North Korea launches short-range missiles
Russia called on North Korea to abstain from actions that may exacerbate the regional situation, Foreign Ministry spokesman Andrei Nesterenko said.
"The international community clearly defined its political position in the UN Security Council resolution supported by Russia. We have always asked North Koreans to abstain from actions that may exacerbate the situation in the unsteady region, and hamper the search for solutions of the existing problems," Nesterenko told a press briefing on Thursday, commenting on the latest rocket tests by Pyongyang.
Pyongyang launched what it called a ‘satellite’ into orbit on April 5, but the West claimed it had carried out a first missile test and widely condemned North Korea. Shortly afterwards, Sergey Lavrov visited the country trying to convince Pyongyang to return to the negotiation table in six-party nuclear talks, involving Russia. South Korea, China, Japan and the United States. But the visit didn’t appear to be fruitful.
On May 25, Pyongyang carried out real nuclear tests and the United Nations imposed tougher
“World instability is crossing the dangerous edge when countries start to ignore international institutions and these institutions do not have enough power to force these trespassers to adhere to generally accepted rules of order. And the example of it – Pyongyang’s nuclear blackmail,” Mikhail Margelov, the chairman of the International Affairs Committee of the Federation Council.
The North had warned Japanese ships to stay away from some areas off its East and West coasts during military exercises lasting until July 11, raising the specter of more tests in the near future.
South Korean media reports suggest the North is likely to fire a series of short-range missiles in the coming days.
Meanwhile, Russian ecologists are concerned the tests could be a potential threat to the region.
The place where North Korea borders Russia may be the most peaceful corner of the world – a place where the sun melts fears and the sea washes away all worries. A place where none would ever think of North Korea – if it wasn’t just a few dozen kilometers across the bay.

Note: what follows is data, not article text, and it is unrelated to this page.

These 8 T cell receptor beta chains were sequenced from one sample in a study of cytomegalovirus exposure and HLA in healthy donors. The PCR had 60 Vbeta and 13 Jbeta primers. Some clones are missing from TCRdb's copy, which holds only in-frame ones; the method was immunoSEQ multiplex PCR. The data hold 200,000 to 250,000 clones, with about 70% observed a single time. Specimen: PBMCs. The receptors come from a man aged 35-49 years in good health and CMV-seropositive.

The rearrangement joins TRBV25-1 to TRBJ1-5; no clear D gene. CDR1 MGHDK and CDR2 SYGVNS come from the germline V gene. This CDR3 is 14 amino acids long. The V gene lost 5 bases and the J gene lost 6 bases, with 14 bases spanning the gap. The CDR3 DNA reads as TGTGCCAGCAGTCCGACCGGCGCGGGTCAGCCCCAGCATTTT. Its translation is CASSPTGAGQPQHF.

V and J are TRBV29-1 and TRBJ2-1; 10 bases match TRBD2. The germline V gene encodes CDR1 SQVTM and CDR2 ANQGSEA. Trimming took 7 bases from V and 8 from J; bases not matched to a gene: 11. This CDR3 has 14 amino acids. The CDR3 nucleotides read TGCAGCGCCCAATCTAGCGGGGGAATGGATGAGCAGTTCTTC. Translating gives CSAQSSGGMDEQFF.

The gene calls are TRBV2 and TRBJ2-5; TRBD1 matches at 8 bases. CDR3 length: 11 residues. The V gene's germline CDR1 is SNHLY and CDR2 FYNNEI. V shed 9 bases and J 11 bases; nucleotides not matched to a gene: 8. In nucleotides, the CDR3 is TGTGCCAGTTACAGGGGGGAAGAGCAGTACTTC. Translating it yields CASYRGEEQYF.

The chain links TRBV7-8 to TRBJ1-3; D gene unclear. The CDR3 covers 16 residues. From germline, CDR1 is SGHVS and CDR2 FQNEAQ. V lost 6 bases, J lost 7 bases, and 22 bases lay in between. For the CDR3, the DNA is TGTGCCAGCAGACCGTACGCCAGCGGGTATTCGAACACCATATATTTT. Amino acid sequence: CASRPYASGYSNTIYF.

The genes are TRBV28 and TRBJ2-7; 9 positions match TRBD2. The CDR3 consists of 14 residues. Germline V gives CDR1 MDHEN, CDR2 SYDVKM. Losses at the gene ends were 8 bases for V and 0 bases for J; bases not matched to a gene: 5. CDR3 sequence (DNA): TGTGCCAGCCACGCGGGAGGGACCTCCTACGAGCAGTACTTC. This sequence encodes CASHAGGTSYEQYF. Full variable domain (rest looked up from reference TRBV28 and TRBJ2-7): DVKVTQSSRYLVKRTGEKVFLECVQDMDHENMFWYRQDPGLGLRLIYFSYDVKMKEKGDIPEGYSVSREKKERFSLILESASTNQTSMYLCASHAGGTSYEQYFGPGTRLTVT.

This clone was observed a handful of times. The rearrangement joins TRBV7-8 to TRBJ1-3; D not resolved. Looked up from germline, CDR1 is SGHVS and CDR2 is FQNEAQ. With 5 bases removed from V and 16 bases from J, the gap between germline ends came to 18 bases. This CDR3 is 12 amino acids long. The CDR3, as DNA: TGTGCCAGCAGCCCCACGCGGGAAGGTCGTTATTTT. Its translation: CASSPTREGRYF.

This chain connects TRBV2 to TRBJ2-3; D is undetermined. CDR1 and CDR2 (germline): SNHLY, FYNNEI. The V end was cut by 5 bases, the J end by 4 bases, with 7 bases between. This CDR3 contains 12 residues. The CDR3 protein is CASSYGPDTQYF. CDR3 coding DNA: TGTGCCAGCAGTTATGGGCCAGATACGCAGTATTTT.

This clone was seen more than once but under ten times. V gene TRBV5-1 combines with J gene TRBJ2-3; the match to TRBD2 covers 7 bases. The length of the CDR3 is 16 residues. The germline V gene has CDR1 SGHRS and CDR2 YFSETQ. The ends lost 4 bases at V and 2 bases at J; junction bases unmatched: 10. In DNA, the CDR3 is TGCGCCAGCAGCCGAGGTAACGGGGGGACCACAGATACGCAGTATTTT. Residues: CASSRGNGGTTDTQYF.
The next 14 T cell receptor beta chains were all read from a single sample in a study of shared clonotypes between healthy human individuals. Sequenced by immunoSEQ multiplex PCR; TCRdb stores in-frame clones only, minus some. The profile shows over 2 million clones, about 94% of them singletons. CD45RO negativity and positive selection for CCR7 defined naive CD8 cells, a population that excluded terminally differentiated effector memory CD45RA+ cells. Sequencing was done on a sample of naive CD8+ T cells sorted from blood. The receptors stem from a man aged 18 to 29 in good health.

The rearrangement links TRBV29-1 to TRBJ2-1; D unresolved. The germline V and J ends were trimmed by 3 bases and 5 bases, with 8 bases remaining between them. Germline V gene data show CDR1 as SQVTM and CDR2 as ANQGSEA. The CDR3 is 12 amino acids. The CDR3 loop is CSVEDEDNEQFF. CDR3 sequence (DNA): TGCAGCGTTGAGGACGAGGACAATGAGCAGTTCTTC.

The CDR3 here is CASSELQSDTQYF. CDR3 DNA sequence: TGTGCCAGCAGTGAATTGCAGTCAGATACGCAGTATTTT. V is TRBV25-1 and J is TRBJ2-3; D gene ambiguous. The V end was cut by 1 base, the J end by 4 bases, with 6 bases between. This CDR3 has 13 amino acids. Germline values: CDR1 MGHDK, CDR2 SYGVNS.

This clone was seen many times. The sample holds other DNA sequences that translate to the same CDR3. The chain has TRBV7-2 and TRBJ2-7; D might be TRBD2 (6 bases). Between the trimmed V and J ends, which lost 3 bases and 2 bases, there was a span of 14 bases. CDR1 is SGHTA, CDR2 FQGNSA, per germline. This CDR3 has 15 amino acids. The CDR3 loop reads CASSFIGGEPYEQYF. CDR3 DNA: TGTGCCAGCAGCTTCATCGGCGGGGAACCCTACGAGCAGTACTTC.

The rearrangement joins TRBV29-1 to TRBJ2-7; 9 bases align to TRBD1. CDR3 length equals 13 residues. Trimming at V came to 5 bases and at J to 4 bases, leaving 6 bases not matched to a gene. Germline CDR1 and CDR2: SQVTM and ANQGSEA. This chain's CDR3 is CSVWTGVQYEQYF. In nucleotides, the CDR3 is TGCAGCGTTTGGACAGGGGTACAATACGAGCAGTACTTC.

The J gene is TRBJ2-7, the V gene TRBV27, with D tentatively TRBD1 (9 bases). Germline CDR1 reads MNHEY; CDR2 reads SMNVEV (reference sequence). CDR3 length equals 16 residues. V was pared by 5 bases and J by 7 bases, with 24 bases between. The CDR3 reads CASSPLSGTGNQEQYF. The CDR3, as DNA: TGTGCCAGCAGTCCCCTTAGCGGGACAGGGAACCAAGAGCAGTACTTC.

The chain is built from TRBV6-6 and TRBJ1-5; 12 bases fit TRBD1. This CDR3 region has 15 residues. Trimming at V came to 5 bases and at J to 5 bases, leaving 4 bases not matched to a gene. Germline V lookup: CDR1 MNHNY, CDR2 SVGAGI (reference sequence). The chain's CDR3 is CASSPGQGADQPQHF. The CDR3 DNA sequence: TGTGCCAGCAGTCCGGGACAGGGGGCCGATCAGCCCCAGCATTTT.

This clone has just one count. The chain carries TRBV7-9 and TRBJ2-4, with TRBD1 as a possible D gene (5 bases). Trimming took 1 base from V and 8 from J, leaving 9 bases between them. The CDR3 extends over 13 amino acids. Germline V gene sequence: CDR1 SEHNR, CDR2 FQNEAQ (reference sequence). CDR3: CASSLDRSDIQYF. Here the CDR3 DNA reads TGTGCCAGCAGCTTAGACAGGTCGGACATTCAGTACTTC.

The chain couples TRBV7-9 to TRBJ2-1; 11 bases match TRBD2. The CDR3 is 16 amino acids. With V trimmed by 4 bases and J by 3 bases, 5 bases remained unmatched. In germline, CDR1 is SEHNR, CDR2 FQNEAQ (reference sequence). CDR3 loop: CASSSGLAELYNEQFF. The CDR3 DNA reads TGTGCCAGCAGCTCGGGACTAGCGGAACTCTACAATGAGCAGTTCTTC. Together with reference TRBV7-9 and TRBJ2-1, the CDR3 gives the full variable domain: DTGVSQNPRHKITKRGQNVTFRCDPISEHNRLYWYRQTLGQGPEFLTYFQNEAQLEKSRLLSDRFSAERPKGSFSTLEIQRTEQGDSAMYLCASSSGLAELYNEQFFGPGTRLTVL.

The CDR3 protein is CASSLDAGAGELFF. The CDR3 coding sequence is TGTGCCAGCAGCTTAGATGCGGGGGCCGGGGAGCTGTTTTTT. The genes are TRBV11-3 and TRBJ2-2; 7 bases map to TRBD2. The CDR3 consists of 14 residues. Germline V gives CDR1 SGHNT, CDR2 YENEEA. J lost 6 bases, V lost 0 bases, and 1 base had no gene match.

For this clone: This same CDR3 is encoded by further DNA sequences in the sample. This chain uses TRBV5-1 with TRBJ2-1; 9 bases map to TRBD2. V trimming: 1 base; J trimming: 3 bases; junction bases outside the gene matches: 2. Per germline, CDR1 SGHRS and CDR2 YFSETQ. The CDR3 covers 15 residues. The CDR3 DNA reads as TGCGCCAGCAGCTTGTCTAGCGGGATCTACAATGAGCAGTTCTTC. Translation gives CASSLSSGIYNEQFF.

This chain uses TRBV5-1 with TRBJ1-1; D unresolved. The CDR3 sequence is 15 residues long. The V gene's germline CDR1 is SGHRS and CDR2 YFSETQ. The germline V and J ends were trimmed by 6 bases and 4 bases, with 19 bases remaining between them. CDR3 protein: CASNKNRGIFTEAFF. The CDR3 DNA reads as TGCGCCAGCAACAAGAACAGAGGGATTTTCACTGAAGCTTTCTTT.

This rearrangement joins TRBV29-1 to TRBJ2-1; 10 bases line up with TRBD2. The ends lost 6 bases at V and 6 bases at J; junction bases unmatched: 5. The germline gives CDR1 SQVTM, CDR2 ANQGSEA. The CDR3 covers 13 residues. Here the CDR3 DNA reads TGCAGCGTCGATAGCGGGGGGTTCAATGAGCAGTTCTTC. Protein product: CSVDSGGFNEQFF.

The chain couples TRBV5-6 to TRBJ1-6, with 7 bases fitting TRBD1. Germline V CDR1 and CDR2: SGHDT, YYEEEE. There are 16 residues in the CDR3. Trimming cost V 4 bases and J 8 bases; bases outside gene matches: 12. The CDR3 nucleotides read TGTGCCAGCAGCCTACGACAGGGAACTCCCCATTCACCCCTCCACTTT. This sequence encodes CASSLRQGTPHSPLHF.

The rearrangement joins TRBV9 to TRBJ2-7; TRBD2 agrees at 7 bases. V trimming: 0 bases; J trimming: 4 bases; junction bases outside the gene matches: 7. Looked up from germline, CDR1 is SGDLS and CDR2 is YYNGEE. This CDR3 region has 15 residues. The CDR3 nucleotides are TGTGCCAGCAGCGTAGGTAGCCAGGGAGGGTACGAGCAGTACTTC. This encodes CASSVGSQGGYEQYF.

“Of course, it’s a bit worrying,” says local resident Vladimir Medvedev. “We can feel the tremors here from time to time. Radio waves can’t get through and the harvest gets worse each year – maybe it’s because of rains that come here from their side.”
However, such worries are rare, especially on a sweet summer’s day. While locals still remember a few years ago when debris from a North Korean rocket landed not far from a beach on the Russia side, few are afraid this would happen again. Their concerns are of a different kind.
“I heard that because of the tests, the weather may get worse, so I’m a bit worried about that. I really want to get tanned so we don’t need any clouds here,” says Yana Remennaya, local resident.
While very few here believe that North Korea presents a threat to the region, some have already come up with contingency plans.
“In case of radioactive contamination, you need to drink 100 grams of vodka and relax. I learned that from my parents, who are doctors,” says local Maksim Ligai.
Such a relaxed approach seems to have rubbed off even on South Korean tourists. A couple of newly-weds are more concerned about their budget than North Korean rockets.
“I think North Korea’s threats are empty. They are trying to scare the world to get a better deal for themselves. But I don’t think they would ever strike us. Actually, I don’t care about tests, what I’m really concerned about is the economy,” says South Korean tourist Yun Soo Young.
While Pyongyang’s nuclear tests may be the last thing on people’s minds on the beach, they have a reason to be concerned. The North Korean border is about 50 kilometers away and, according to meteorologists, it would take less than two hours for a nuclear cloud to reach here from the Korean peninsula.
With Russia and North Korea sharing both land and sea borders, Pyongyang’s nuclear games may be just a bit too close for comfort.